Based on the best-selling book by Mark Foster Game tells the remarkable real-life story of Francis Ouimet (Shia LaBeouf). He was a working-class immigrant kid who in the early 1900s turned the privileged world of golf on its ear. The story begins with Francis working as a caddie at a posh country club where he masters the game by quietly practicing on his own. His French-born father (Elias Koteas) thinks he's wasting his time and should be earning an honest wage but Francis is far too smitten with the game to give it up. Francis finally gets his big break when an amateur spot opens up at the 1913 U.S. Open. With a feisty 10-year-old caddie named Eddie (Josh Flitter) by his side egging him on Francis plays the best he ever has. He eventually finds himself facing off against the sport's undisputed champion Harry Vardon (Stephen Dillane) a U.S. Open winner and six-time British Open champion (a record that still stands today). Their legendary battle changes the face of the sport forever--but I wouldn't necessarily call it the greatest game ever.
Game is one of those juicy little biopics actors can really sink their teeth into. Starting with our young lead LaBeouf (Holes) is sufficiently determined as the guy playing against impossible odds. His Francis with his liquid brown eyes and winning smile is full of optimism and raw talent that propels him into the majors. And he looks pretty authentic swinging a golf club too. Still it may be time for LaBeouf to move on from the Disney family fare and do something grittier sort of like what he showed in Constantine. Dillane--who was so achingly good in The Hours as Virginia Woolf's beleaguered husband--also does a fine job as the legendary Vardon a man haunted by his own demons. In a way Game is a story about both men who have more in common than they realize. Although a top professional in the sport Vardon has to fight against the elitist golfing community's prejudices. You see Vardon grew up dirt poor on the plains of Scotland and because of his background was never permitted into any "gentleman's" clubs. The cast of colorful supporting players add to the film especially Flitter as the caustic but encouraging Eddie. He may be small but he packs a wallop. The last shot of the movie features Francis and Eddie walking off the golf course at sunset evoking the classic Casablanca ending line "This is the start of a beautiful friendship"--which apparently really happened. The real-life Eddie and Francis remained friends for the rest of their lives.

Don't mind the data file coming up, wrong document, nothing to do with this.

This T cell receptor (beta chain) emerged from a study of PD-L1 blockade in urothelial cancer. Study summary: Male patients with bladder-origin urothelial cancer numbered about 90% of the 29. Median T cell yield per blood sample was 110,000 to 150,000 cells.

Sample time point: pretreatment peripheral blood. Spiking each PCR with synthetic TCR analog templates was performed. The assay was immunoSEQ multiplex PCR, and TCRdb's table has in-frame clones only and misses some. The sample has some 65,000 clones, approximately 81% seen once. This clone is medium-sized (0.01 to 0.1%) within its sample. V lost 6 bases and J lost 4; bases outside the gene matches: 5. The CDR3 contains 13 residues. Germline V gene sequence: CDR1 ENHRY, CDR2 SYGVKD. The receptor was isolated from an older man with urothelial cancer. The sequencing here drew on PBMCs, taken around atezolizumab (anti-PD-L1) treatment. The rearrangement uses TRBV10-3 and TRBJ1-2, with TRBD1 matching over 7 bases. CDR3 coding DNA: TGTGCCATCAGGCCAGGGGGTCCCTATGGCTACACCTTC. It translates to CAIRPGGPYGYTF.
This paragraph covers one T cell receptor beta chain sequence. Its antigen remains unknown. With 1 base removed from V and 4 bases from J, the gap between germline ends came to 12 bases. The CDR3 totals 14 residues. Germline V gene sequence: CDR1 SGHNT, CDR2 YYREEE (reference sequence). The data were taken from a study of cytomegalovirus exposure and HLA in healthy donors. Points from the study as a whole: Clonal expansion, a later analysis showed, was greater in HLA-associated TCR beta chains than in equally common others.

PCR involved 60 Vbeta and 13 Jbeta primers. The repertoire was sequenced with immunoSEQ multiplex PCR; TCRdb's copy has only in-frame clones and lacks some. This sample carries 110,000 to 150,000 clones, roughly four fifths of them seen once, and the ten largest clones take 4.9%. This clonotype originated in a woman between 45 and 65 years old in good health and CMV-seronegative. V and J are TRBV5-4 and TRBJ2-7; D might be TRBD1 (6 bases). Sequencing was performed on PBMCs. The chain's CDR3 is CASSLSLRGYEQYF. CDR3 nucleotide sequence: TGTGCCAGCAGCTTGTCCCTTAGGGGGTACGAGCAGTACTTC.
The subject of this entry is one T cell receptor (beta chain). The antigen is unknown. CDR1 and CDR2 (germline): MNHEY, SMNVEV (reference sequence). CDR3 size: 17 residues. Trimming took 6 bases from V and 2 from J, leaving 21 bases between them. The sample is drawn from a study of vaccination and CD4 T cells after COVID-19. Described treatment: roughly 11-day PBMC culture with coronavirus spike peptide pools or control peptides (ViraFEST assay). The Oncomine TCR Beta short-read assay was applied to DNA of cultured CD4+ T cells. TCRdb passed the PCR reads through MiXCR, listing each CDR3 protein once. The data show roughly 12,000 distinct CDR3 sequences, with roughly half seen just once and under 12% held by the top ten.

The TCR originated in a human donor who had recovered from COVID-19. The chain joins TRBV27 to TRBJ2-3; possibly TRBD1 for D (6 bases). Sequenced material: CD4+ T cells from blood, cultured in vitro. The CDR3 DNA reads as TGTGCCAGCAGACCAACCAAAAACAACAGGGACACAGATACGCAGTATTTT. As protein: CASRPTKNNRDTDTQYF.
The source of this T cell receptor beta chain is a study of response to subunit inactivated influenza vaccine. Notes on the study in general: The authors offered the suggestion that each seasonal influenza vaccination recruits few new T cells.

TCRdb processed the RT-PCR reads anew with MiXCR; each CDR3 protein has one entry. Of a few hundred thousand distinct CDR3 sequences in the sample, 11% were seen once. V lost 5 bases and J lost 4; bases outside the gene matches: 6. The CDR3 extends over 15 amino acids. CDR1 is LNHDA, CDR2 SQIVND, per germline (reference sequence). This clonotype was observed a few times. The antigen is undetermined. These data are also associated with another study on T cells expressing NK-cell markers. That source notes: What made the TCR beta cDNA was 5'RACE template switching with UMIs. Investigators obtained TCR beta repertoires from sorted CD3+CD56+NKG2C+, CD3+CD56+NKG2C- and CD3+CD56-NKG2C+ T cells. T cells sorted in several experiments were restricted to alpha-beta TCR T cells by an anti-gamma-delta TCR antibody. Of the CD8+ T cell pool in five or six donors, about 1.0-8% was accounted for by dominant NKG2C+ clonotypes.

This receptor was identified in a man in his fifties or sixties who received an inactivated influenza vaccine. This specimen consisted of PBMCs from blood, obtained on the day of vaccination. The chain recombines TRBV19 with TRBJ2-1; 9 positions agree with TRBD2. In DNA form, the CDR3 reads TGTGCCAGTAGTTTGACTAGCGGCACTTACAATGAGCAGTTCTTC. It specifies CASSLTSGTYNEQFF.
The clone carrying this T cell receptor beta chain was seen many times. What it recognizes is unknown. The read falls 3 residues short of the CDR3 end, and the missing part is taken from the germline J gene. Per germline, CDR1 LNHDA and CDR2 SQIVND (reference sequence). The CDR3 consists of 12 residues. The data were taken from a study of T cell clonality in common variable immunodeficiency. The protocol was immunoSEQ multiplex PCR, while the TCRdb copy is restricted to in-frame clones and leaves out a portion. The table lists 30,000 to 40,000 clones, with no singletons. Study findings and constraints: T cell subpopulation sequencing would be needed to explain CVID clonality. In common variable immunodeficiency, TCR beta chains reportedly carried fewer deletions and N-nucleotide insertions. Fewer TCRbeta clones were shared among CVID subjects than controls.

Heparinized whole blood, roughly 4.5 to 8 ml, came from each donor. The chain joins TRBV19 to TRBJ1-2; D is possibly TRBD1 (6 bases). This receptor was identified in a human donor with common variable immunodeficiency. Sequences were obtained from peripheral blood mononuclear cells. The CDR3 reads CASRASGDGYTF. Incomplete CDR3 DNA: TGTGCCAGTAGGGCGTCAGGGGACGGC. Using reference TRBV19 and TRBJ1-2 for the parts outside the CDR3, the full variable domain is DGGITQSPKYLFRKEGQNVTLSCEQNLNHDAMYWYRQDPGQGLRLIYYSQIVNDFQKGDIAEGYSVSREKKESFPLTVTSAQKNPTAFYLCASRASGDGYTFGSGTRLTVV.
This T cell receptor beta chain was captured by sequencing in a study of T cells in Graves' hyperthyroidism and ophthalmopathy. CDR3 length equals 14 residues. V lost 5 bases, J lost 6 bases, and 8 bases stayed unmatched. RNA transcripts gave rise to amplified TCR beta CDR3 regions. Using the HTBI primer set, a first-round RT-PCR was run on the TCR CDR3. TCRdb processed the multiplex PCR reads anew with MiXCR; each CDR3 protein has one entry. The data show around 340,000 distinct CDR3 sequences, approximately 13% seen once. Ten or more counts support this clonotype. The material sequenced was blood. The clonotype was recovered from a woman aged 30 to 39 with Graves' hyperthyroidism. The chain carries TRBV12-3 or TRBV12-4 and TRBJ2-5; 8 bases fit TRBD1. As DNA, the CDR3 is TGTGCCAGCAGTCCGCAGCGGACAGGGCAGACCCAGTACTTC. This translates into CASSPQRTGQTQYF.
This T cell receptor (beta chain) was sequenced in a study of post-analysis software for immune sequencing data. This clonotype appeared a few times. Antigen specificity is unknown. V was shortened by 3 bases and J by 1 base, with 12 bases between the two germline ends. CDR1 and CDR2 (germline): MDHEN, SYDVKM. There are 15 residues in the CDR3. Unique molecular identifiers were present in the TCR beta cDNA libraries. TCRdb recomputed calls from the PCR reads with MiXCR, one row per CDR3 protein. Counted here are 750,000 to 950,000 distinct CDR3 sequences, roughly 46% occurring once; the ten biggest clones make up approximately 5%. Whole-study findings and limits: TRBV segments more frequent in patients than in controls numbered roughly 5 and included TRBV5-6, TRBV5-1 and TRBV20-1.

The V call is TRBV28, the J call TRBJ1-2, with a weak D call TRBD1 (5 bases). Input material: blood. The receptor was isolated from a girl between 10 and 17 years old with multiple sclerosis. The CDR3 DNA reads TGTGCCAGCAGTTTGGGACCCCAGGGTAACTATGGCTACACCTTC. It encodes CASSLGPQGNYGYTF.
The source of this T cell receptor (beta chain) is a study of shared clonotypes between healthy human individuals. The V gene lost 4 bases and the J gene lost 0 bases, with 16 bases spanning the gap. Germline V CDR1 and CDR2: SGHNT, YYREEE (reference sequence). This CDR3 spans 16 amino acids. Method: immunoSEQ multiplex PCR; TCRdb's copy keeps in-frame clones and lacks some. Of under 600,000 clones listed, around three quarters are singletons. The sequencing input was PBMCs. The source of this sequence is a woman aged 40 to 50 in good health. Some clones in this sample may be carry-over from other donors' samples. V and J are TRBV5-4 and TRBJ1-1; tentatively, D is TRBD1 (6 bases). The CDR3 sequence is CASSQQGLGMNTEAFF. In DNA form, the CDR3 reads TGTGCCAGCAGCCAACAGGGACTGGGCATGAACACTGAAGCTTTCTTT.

The main slice against Game is that it's about golf. Besides comedies such as Caddyshack and Happy Gilmore a serious movie about the game really isn't going to stir your soul say like football or baseball. But actor-turned-director Bill Paxton--who made his directorial debut with the creepy Frailty--takes the story and keeps it convincingly affecting. Much like Seabiscuit it's the real-life historical context that makes Game even more compelling. Paxton painstakingly details how the game was played at the turn of the century--and who was allowed to play it. The whole discriminatory arrogance surrounding the game makes the stakes even higher for our heroes. Vardon had a score to settle while Ouimet simply became the game's new hero paving the way for legendary whiz kids like Tiger Woods to step up on the green. Paxton also views Game as a Western. The final golf round between Vardon and Ouimet is the ultimate shootout á la the OK Corral in which the camera angles are inventive--a bird's eye view of the ball sailing through the air or gliding on the green into the hole. Plus he keeps the tension as taut as he can considering the less than exhilarating subject matter. Oh come on who isn't a sucker for a good sports underdog story even if it is golf?